After looking into all these role models, rank them based on your developing brand vision. Find the ones that closely resemble yours. You probably won’t find someone who perfectly fits your vision, but that’s okay. You’re not trying to copy them — only learn from them.
Once you have a ranking of the people you admire and want to be like, dig deeper into those who rank the highest. At this point you’re going to investigate the steps they took to achieve their results. And along the way, you may discover their values and passions as well — both of which will be very useful if you’d like to work with them in the future.
For example, a person on your list may be the CEO of a very successful company. You admire the person they are now, but nobody achieves greatness overnight. It’s your task to identify the steps they took to get to their current place in life, and then make adjustments.
Or at least, pretend really well!
In this section, we’re going to give you the exact tools you’ll need to develop your professional image. This is another step in building your brand vision and carrying out the early stages of building your personal brand for college applications and, later on, your professional life.
There will always exist someone in the world more talented than you. In fact, there will always exist multiple someones more talented than you are.
They’re sexier. Smarter. Richer. More creative. More likeable, more charming, better-connected, and better-looking.
But there is one, singular thing you can do better than them:
You can outwork them.
Talented, attractive, lucky people are everywhere. Everywhere. They’re all over my Facebook feed, peppered through my communities and friend groups. They’re amazing at a lot of things, and frankly it sometimes annoys me just how good they are.
But very rarely is any one of them a consistent person. And that is why, eventually, they will fail. And that is why you will succeed.
The only thing that I see that is distinctly different about me is I’m not afraid to die on a treadmill. I will not be out-worked, period. You might have more talent than me, you might be smarter than me, you might be sexier than me, you might be all of those things. But if we get on the treadmill together, there’s two things: You’re getting off first, or I’m going to die. – Will Smith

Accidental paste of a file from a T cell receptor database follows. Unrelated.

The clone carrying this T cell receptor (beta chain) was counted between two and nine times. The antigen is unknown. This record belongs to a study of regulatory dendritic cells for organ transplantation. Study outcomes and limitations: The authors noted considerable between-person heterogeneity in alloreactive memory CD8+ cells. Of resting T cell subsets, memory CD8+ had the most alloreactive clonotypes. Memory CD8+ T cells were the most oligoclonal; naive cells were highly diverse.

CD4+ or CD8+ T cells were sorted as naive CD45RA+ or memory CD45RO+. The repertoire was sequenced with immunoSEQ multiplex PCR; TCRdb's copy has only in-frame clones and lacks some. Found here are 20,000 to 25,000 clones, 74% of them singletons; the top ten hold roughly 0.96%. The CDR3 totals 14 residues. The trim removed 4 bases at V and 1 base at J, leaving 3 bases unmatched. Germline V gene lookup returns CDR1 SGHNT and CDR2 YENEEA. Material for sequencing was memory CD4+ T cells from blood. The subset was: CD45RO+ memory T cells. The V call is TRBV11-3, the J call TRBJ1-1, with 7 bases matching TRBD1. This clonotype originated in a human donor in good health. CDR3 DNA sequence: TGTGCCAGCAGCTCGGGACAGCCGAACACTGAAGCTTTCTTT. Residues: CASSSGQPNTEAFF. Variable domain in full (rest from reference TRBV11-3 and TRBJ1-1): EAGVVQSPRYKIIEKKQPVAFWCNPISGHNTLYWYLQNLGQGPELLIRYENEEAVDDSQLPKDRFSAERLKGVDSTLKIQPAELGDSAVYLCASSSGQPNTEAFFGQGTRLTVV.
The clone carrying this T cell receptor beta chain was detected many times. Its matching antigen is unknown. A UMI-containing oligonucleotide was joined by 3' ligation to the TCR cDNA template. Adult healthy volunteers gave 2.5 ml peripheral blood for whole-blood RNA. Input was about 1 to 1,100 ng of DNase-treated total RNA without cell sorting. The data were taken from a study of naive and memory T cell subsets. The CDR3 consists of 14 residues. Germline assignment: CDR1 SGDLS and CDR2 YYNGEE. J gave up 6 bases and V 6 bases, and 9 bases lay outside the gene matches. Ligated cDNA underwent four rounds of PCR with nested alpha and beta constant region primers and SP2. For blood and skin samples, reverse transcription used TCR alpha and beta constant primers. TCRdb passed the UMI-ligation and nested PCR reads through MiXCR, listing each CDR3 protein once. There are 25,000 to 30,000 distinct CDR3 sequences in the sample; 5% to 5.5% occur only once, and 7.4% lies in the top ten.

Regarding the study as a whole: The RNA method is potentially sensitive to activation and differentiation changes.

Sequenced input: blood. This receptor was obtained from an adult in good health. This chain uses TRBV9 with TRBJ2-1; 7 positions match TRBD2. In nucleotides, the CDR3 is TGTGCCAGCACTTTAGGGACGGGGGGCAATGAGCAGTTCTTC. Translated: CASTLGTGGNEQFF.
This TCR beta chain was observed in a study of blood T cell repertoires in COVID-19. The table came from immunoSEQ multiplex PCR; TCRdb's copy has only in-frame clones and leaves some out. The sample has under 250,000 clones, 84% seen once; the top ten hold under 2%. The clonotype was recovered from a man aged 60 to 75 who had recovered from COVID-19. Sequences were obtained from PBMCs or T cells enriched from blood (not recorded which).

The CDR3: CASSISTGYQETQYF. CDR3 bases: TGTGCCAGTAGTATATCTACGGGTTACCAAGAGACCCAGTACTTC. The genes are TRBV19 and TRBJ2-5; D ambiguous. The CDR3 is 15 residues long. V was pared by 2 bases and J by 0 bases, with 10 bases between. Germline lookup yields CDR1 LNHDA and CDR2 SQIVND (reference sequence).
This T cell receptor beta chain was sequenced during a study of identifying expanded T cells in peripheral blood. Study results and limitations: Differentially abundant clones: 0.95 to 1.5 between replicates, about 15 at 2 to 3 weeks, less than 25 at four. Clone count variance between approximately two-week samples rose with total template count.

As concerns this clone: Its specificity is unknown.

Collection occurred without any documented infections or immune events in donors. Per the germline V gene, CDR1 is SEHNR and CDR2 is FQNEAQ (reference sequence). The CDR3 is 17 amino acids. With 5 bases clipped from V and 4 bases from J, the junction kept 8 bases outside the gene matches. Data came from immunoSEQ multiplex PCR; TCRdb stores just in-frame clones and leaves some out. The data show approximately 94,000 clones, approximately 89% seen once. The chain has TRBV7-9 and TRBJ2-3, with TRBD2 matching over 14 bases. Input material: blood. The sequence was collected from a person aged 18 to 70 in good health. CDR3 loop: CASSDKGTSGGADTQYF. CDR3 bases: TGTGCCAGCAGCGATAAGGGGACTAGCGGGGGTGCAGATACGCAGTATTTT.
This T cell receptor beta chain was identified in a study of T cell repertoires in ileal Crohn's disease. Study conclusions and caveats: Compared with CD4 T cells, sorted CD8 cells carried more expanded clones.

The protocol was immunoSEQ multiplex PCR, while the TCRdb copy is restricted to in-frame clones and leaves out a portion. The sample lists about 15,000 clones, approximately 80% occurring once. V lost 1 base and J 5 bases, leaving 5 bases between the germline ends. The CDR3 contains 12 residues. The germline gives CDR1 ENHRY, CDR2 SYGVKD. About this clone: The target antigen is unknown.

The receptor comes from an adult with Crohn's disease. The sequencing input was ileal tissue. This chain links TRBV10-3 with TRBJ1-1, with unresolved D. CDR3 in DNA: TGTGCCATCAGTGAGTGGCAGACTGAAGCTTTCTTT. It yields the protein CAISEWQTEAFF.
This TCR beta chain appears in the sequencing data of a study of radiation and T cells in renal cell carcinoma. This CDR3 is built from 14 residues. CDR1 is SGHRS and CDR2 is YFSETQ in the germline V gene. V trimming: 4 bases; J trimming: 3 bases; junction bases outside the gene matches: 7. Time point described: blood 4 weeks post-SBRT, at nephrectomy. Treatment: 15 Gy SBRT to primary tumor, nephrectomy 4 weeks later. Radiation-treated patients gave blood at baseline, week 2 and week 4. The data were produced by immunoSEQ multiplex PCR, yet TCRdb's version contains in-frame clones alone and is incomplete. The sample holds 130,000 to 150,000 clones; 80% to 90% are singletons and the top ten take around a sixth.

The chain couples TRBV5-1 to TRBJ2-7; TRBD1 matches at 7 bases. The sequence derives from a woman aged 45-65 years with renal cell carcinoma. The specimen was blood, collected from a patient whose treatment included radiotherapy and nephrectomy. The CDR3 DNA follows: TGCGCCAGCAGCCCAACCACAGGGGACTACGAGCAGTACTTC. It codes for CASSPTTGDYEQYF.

People are generally more comfortable working with someone they can count on to bring the same level of commitment each day to the office. The trope of the brilliant but unpredictable genius works fantastic in Hollywood films, but can you imagine working with someone like that on a daily basis?
That’s why colleges look for consistency in grades and extra-curricular pursuits. Rare exceptions aside, a student who starts out strong academically and stays consistent through high school will likely be more academically successful than the student whose grades fluctuate with the semester. Similarly, the student who is consistently involved with one issue is preferred to the student who jumps between a variety of causes.
There’s you, the serious college applicant — and then there’s the other you, the one with the raunchy email address and voicemail greeting your friends find hilarious. Maybe you put up pictures from that awesome beach party on Facebook, or your Instagram includes photos of your drunken misadventures.
Admissions staffers, many of them fairly recent graduates themselves, often check out social media websites. This extends beyond the usual “Facebook and Twitter” — is your Snapchat locked down? What about that embarrassing Myspace account you had ten years ago?
Early this year, Harvard made the news when they rescinded admissions offers to at least 10 students for offensive Facebook memes. And these weren’t public posts, either — these memes were posted in a private Facebook group called “Harvard Memes for Horny Bourgeois Teens”.